Connecting students with nature

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Starting next week I am going to be working on my “magic spot” project with students.  I have been doing this without technology for a couple of years but I want to incorporate technology more meaningfully into the students work. 

So, starting next week I will be taking a couple of grade three students and some iPads outside.  They will take a photograph of their spot.  With hope we will get outside every school day and take a photo.  We will then put these photos together into a stop motion video. 
I hope to create deeper connections between people and places. Often at international schools I feel that students and teachers do not feel connected to their place.  When people feel more connected they will be more likely to take action for their space (check out my thesis if you’re really more interested in this). 
Would love some ideas if anyone has them. 

How do you know when you stop messing around?

Messing Around

In the Living with New Media report messing around involves experimenting and exploring and doing things just to learn more.  It is more of a tinkering culture, a figuring things out, something I feel is where I am almost stagnant at least in some aspects of tech.  I’ve been playing around with code, but I definitely haven’t geeked out.  I’ve been working on the blog, but again, more tinkering and exploring.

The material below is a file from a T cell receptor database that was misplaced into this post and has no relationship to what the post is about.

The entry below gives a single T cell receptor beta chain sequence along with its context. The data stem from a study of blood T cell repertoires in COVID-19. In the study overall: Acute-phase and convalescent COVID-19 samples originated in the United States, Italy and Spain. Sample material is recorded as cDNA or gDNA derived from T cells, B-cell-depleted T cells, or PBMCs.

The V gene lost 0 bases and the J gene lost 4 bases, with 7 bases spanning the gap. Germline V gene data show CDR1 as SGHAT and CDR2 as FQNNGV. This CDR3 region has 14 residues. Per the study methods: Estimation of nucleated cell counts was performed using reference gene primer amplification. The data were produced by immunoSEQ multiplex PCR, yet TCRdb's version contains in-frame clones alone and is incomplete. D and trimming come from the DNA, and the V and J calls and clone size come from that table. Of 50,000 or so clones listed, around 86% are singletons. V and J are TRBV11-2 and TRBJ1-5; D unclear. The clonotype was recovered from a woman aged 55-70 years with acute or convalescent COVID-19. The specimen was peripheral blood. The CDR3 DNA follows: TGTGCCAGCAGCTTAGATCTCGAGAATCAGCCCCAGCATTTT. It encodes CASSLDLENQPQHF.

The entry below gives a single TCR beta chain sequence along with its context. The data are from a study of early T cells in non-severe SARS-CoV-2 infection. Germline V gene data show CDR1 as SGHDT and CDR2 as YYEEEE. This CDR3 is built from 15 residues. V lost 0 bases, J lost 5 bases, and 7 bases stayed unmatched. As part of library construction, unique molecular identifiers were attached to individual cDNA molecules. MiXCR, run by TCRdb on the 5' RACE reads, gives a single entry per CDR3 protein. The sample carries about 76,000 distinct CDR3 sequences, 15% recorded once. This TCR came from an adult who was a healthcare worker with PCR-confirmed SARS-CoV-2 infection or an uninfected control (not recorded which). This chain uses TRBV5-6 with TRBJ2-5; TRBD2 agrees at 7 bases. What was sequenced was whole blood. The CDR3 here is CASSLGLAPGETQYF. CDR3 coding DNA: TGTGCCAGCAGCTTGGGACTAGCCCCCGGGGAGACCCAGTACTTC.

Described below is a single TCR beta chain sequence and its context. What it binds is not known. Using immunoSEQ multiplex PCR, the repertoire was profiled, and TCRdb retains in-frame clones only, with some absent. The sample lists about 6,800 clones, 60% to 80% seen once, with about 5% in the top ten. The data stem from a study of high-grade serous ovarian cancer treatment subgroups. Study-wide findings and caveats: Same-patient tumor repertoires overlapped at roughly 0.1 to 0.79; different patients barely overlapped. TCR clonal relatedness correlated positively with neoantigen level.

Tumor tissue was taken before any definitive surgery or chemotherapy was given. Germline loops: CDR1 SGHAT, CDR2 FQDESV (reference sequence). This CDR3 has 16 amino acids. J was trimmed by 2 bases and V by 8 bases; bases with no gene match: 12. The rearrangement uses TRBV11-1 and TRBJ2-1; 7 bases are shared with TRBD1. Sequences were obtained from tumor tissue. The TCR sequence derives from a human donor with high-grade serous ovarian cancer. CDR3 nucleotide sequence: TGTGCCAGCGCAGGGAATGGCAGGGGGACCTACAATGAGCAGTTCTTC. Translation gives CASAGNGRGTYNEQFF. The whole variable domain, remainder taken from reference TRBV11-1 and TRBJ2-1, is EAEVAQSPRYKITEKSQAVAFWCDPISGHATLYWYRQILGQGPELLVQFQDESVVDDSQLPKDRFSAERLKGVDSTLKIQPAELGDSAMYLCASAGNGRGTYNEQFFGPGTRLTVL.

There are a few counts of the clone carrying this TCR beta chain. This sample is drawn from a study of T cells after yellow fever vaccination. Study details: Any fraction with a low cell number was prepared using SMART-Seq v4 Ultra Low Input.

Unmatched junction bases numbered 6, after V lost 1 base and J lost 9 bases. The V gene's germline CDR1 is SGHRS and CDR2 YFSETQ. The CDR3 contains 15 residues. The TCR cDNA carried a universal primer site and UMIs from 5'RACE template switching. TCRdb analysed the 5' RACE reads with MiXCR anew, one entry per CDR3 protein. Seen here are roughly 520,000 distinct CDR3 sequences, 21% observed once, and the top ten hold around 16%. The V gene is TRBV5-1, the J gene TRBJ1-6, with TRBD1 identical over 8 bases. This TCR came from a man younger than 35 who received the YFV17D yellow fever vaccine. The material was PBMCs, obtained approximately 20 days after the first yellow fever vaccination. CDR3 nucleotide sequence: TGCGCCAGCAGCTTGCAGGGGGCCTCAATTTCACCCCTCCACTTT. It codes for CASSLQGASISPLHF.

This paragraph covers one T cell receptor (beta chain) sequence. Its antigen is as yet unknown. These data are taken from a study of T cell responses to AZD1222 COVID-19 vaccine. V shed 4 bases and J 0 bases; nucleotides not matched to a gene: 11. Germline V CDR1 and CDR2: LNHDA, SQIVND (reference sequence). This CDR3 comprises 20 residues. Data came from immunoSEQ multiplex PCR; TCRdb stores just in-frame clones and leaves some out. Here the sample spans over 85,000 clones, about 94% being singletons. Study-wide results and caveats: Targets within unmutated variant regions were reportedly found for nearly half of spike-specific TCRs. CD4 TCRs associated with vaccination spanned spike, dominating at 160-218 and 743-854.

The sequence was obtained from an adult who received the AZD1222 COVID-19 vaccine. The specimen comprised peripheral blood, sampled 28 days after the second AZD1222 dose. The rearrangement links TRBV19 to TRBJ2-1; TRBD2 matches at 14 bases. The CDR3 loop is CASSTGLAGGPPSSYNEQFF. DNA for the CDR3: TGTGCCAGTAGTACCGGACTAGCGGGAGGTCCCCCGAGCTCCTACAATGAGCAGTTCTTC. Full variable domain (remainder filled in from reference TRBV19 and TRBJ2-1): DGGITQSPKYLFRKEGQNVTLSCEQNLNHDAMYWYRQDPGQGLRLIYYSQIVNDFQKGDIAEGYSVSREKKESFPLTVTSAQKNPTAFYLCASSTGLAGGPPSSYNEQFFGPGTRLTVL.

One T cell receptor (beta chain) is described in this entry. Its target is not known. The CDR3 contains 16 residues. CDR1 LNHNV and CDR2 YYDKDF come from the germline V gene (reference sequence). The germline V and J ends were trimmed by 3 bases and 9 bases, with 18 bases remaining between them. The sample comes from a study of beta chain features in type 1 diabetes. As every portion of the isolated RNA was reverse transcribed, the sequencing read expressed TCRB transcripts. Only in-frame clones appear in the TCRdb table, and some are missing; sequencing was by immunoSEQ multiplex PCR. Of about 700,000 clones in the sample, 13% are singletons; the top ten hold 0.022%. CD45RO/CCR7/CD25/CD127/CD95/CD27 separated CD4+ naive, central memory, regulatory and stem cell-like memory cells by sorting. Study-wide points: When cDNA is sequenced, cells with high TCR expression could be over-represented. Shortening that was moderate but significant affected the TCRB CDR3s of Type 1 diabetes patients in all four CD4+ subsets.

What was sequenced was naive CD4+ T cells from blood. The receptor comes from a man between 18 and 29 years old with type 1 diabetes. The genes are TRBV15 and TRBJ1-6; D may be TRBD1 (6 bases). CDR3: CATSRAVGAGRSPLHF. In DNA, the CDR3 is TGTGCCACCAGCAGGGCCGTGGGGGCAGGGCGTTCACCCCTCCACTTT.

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Tinkering and Connectivism

Tinkering fits nicely with a connectivist viewpoint.  Connectivism as George Siemens describes it is a fuzzy process which involves tinkering and no longer just happens at school or just from humans.  We can tinker with things, or converse with people and our knowledge grows. 
The ability to see connections between things, and create connections is a valuable skill according to Siemens. We need to help our students make those connections, and technology is one way we can connect people to sources of information. 
  

Tinkering with things allows us to experience, which we can then share with others to not only consume knowledge but to produce it.
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Slow Down

For me, slowing down and seeing or making the connections is an important step in the process. Slow education involves making those connections and deepening our understanding, maybe even “geeking out”. We are sharing our process together, so we need to take the time to develop our community, learn together, tinker together, wonder together.  Connectivism doesn’t see our learning as dumping information, it is a process of looking for connections, meeting people, learning more, and directing ourselves. As Siemens said we need the opportunity to plug into knowledge when we don’t have it, but sometimes I think it’s important to slow down and see where the outlet actually is. 
I think we stop messing around when we start to dig deeper into things.  Slowing down, looking at systems and making connections is a great way for us to start making these connections.